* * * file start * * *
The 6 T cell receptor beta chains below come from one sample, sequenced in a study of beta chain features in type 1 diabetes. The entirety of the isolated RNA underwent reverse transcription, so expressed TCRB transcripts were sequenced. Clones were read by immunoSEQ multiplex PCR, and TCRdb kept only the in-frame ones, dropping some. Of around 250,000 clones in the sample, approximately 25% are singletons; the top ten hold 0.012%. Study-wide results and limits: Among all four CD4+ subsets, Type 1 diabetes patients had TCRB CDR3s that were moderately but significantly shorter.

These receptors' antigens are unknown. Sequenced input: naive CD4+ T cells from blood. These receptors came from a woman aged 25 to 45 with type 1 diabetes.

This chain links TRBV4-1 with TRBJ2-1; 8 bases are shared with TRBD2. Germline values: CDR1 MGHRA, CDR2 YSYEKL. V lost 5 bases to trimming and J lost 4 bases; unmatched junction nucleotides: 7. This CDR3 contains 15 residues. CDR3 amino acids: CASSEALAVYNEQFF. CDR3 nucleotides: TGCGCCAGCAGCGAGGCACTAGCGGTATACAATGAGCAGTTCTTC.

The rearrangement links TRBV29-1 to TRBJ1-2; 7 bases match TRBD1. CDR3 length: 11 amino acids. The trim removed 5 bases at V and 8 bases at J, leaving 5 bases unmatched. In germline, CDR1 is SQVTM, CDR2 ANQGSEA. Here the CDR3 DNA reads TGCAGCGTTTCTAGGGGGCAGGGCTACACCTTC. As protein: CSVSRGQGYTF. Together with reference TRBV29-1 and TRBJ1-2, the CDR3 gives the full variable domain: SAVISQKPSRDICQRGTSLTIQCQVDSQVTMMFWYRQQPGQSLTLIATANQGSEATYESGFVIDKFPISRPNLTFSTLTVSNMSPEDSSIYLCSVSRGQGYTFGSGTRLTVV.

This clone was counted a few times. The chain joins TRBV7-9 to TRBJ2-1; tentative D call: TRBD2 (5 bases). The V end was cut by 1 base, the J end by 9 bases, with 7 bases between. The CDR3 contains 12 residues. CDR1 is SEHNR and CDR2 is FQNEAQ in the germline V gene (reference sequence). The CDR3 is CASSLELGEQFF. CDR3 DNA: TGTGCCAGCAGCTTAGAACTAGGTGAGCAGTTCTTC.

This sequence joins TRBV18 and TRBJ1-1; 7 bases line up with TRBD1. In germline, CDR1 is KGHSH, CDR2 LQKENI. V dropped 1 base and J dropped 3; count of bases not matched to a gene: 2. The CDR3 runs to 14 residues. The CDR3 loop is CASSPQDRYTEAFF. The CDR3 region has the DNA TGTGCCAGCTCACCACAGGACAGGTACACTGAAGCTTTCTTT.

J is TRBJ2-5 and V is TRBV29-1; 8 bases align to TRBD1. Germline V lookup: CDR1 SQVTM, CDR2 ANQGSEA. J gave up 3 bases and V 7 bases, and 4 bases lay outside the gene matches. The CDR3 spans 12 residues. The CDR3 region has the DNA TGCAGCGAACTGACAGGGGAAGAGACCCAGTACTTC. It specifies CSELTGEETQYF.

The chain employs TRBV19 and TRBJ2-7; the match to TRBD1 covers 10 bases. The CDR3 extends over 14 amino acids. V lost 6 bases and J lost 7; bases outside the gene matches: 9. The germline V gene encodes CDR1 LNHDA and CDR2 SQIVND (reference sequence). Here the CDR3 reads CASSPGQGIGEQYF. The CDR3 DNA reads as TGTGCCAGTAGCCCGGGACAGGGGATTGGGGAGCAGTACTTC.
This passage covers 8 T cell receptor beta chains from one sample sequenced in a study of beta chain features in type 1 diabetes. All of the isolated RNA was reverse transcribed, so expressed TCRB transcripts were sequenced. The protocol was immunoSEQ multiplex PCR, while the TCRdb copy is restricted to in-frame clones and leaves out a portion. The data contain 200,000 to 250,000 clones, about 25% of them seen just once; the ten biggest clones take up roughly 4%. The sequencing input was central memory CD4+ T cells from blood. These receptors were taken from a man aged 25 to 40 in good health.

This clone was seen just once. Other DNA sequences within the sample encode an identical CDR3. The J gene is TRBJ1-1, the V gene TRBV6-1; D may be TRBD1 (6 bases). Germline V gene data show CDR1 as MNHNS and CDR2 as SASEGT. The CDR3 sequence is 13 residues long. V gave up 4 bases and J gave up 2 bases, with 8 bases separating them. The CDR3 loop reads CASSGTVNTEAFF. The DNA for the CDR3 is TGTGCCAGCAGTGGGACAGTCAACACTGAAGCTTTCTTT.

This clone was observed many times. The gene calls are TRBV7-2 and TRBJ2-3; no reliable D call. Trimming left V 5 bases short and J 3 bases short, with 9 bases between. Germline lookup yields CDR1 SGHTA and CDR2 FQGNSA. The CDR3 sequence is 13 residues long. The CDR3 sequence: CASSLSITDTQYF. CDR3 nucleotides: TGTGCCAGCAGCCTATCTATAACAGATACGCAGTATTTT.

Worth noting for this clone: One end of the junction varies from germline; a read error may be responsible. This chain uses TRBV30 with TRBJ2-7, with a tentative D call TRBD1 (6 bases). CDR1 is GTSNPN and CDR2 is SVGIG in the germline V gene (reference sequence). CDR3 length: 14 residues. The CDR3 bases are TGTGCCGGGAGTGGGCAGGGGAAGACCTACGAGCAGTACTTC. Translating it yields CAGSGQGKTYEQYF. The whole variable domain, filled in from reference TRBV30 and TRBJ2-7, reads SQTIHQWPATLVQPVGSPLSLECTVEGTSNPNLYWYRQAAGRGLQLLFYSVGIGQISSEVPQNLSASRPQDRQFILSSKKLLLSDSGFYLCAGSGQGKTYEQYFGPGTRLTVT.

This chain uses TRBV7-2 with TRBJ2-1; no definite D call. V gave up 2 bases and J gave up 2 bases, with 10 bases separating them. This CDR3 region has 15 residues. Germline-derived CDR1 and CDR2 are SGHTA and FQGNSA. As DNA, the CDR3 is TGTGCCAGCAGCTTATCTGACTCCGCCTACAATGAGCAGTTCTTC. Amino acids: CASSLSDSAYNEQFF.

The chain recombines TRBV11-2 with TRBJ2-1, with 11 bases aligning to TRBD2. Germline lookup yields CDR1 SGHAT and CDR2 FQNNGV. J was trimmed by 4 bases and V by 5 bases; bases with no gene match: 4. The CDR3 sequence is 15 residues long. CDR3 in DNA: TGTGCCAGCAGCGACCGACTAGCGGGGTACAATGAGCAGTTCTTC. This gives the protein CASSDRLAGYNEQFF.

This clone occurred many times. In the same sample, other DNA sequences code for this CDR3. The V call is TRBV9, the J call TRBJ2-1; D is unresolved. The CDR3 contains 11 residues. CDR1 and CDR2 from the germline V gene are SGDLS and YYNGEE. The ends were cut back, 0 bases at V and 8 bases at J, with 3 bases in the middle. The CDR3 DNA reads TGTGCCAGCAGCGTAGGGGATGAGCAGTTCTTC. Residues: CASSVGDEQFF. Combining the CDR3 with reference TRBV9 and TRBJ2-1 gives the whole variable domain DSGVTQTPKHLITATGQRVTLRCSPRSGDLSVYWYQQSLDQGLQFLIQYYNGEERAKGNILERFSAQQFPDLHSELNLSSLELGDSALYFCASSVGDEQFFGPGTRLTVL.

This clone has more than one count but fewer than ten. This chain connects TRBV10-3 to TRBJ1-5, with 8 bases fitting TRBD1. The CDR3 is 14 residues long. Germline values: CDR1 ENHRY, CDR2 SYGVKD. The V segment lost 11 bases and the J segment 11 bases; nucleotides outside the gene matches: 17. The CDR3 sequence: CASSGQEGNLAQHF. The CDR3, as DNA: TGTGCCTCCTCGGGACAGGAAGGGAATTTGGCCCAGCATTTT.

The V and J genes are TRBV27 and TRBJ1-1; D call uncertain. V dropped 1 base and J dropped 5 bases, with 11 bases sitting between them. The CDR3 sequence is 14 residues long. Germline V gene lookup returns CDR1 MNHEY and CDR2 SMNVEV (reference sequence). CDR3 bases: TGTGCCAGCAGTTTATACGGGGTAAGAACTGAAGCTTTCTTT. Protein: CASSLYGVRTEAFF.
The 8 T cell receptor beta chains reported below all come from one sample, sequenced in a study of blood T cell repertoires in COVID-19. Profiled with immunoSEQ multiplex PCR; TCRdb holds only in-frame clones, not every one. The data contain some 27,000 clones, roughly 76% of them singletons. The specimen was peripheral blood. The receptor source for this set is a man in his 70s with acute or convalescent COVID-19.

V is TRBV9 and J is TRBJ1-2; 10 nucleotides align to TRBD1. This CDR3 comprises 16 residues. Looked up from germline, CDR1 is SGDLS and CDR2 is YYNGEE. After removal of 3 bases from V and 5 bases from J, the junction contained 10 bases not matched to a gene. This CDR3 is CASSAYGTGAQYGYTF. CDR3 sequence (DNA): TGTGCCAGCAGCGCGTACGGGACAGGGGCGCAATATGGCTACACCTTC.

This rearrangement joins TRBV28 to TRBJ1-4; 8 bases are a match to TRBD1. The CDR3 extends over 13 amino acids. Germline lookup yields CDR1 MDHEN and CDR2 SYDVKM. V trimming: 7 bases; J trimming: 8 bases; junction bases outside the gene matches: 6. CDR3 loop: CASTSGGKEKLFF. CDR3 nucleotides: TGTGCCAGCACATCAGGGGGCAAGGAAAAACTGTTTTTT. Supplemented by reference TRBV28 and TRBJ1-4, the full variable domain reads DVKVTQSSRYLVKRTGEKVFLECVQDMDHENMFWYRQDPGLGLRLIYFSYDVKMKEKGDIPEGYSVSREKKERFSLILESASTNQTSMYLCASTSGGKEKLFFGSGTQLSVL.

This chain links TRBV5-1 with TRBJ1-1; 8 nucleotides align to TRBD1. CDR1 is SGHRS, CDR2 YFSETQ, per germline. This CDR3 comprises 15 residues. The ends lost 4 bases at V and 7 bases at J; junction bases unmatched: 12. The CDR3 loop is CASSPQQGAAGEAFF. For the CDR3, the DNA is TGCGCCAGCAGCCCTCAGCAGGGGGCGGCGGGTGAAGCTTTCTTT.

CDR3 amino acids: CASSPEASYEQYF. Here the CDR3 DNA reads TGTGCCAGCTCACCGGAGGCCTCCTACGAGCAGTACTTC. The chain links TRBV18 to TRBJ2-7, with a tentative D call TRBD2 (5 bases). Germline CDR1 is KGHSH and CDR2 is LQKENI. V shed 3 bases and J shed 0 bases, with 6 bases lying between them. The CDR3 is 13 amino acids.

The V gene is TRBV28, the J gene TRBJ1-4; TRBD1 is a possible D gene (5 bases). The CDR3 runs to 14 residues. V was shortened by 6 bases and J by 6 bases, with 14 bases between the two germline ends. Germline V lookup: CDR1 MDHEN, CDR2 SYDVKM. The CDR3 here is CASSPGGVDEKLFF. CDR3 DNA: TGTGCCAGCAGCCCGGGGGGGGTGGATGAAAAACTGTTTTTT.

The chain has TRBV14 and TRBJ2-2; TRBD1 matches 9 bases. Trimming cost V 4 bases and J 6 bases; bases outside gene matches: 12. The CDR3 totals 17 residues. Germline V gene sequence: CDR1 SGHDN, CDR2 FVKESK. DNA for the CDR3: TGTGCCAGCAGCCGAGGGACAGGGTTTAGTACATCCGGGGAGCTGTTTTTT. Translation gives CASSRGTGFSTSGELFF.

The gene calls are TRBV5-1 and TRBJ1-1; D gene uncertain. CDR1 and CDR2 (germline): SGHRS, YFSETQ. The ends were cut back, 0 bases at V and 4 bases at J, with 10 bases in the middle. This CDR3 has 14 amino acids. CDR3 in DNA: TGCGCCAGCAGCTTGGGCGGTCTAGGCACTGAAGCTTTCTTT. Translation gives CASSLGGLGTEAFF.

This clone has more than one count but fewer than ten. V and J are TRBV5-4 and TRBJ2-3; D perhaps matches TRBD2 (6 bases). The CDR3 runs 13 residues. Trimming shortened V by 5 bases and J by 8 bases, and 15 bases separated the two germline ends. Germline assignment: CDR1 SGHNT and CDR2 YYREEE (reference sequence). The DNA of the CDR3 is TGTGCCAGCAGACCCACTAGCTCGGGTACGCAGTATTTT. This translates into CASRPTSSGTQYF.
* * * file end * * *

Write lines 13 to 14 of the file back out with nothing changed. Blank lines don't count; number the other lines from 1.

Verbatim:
This chain uses TRBV7-2 with TRBJ2-1; no definite D call. V gave up 2 bases and J gave up 2 bases, with 10 bases separating them. This CDR3 region has 15 residues. Germline-derived CDR1 and CDR2 are SGHTA and FQGNSA. As DNA, the CDR3 is TGTGCCAGCAGCTTATCTGACTCCGCCTACAATGAGCAGTTCTTC. Amino acids: CASSLSDSAYNEQFF.

The chain recombines TRBV11-2 with TRBJ2-1, with 11 bases aligning to TRBD2. Germline lookup yields CDR1 SGHAT and CDR2 FQNNGV. J was trimmed by 4 bases and V by 5 bases; bases with no gene match: 4. The CDR3 sequence is 15 residues long. CDR3 in DNA: TGTGCCAGCAGCGACCGACTAGCGGGGTACAATGAGCAGTTCTTC. This gives the protein CASSDRLAGYNEQFF.